Fun Facts: In 1979, the Catahoula Leopard Dog became the official state dog of Louisiana; hence, its name was changed to Louisiana Catahoula Leopard Dog. Louisiana Governor Earl K. Long (1895-1960)—an eccentric politician whose wife had him removed from office and placed in a mental institution until his legal advisor sprang him and put him back in office—was partial to the Catahoula breed and collected them.
Long’s devotion to the breed is memorialized in an annual competition known as Uncle Earl’s Hog Dog Trials. These trials are held during the third week of March (dang, we just missed them!) in Winnfield, Louisiana and involve boars, Catahoula Leopard Dogs and another exotic breed called the Blackmouth Cur. This event regularly draws a crowd of 5,000 with people traveling from Canada, England and across the United States.
According to Wikipedia, “…dogs are judged on their containment and control of the boar and their style of baying. If a boar runs from the dogs, they may nip the boar to make him stop, however ‘catching’ the stock is prohibited.”
Now that I’m aware of Lucy’s heritage, I’m obligated to train her for next year’s Hog Dog Trials. I’ll need a boar. Please let me know if you have one I can borrow. In the meantime, I can substitute our cat Little Mister.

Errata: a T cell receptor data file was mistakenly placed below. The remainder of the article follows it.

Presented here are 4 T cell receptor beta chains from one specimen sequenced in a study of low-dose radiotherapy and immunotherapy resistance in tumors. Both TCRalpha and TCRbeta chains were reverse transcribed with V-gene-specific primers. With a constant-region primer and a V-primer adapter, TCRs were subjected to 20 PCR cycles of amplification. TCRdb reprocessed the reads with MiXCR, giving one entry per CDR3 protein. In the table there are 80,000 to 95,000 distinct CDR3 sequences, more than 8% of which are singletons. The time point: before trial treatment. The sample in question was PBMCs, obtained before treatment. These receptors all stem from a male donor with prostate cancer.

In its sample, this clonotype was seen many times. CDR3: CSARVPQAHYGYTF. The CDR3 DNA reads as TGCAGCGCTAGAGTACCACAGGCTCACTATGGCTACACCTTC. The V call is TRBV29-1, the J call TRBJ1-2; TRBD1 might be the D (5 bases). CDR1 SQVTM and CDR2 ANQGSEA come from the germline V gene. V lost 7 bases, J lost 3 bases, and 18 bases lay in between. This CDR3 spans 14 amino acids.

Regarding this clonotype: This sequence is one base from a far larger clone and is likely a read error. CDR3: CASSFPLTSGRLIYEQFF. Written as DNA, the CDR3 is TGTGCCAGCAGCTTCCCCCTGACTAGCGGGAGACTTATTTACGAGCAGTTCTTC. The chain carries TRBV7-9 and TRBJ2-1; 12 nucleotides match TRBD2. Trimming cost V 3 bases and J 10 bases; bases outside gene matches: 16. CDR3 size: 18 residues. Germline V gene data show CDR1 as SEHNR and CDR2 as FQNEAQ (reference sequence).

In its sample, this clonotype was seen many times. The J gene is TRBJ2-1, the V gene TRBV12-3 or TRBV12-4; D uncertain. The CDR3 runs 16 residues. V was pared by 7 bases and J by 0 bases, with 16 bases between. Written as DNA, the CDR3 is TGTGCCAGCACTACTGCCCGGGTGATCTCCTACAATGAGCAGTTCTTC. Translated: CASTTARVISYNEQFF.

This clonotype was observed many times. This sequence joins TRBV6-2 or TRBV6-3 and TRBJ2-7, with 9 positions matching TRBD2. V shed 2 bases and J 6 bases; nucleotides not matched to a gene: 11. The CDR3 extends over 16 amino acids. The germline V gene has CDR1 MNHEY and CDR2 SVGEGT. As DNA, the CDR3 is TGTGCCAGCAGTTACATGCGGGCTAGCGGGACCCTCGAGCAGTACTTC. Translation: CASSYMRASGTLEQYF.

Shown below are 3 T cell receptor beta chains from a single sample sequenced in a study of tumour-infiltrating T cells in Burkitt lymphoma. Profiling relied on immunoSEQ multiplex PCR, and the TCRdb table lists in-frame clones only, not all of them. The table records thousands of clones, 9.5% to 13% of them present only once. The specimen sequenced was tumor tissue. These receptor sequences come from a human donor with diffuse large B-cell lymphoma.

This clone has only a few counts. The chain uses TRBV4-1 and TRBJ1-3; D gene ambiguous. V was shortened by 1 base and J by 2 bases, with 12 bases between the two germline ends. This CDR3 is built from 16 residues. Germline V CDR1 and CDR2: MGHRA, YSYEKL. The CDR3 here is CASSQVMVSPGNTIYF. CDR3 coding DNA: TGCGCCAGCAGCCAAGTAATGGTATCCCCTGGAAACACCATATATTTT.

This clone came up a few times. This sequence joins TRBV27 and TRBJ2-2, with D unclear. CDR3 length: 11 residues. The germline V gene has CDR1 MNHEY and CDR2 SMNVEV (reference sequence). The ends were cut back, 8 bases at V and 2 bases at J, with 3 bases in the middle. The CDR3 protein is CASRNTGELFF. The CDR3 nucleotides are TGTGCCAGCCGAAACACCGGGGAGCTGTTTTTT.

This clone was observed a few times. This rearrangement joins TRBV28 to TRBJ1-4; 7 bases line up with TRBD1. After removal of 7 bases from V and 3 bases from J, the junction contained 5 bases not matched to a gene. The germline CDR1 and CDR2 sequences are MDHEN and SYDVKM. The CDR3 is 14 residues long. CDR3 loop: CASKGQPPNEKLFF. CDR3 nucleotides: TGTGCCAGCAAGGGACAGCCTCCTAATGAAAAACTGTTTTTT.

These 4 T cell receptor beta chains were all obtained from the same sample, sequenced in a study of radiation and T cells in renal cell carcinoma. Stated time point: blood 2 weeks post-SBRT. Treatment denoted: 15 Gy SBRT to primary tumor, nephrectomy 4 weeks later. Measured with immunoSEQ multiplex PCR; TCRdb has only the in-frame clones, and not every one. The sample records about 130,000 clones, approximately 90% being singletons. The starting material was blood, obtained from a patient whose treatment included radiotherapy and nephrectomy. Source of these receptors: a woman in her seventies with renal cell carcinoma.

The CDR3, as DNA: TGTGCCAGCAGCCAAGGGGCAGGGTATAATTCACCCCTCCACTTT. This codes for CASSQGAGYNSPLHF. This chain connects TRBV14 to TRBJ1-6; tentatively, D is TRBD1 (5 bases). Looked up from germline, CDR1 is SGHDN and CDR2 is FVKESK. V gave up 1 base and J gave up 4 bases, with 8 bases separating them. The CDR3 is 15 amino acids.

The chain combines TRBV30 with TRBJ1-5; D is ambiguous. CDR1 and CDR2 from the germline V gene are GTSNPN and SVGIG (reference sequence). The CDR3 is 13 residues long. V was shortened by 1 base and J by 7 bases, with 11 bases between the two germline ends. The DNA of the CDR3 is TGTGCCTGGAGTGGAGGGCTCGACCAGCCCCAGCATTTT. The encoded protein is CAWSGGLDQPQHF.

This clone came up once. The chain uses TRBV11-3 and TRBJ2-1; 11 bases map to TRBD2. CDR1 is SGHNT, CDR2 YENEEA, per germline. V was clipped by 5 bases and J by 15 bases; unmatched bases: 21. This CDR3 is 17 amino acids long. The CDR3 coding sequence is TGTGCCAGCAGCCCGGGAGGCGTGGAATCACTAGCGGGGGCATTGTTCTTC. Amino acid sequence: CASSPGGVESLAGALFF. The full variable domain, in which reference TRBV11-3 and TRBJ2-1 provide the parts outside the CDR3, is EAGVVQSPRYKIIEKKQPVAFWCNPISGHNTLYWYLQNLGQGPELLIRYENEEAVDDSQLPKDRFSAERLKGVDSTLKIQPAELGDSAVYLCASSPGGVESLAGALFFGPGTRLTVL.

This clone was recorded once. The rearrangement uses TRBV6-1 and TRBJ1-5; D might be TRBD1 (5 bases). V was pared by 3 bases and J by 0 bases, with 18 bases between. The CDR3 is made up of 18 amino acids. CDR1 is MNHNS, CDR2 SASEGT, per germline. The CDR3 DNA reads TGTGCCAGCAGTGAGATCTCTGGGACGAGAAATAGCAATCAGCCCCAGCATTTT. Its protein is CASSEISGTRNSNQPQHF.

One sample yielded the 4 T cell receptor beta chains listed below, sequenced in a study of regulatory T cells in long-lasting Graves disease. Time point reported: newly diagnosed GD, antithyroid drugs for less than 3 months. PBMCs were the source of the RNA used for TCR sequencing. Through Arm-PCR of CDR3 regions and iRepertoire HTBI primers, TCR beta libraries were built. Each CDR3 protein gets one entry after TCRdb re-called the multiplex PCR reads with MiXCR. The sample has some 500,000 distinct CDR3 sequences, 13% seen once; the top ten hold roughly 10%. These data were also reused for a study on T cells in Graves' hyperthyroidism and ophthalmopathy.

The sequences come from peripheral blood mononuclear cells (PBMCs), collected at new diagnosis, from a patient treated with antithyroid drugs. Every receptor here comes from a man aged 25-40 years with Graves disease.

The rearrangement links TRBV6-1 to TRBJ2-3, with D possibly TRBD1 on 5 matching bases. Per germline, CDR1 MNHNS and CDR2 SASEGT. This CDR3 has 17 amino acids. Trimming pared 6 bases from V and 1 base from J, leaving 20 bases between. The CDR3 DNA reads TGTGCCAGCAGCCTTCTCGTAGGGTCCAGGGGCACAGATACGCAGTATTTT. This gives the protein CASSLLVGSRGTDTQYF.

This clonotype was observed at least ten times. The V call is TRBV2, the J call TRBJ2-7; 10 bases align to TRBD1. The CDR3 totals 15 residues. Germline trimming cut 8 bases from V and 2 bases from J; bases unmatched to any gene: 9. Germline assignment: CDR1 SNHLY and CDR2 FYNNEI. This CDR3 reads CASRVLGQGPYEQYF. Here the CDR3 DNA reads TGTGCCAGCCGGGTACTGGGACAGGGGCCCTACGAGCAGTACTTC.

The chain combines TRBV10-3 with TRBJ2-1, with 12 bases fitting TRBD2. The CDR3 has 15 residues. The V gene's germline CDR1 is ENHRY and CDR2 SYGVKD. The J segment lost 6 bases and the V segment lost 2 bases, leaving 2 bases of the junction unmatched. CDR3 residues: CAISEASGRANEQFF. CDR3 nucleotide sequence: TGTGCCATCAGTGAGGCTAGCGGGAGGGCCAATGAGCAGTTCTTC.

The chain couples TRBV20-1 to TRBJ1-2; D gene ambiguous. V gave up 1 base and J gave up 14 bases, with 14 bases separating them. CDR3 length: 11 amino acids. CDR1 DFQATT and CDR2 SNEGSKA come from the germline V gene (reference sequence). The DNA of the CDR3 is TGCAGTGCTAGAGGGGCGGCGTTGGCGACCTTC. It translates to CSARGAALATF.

DSC03343I’ve learned that GMOs are considered to be any organism with DNA that has been modified by human intervention. Given the number of dog breeds found in Lucy, her DNA was modified by generations of human non-intervention. She’s relieved to no longer pretend to be an old Finnish woman.

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Throughout my life, I’ve been a lot of things—wife, mother, financial consultant, ninja—but never a jogger. I knew people who jogged and claimed it exhilarated them.

What liars.

I’d read numerous articles that revealed the nastiness jogging does to the body—wearing away every cushion between every joint from the toes to the hips and jostling delicate female organs. I was unclear as to what damage this jostling actually does to the female reproductive system, but didn’t want to experience it. Thus, without ever trying, I hated jogging.

IMG_1157This notion was tested three years ago when my friend Kathleen suggested we train for a sprint triathlon. I agreed before I knew exactly what that was—a half-mile swim, 21.7-mile bike ride, and 5K run. I tried to renege, but Kathleen wouldn’t let me.

Six months before the race, I embarked on a rigorous training schedule that began, obviously, with my hair. I got it cut man-comb short and highlighted. If I couldn’t get out of the race, I could at least give myself a chance to look good—without benefit of hair products—in the after photos.

The hair was the easiest part of training. A far more difficult challenge was keeping up my whining to Kathleen—“We’re too old for this.” “We don’t have enough time to properly train.” “My uterus hurts.” “We’re going to die.” She’d smile and say “We are going to do this,” before she swam, biked or ran away.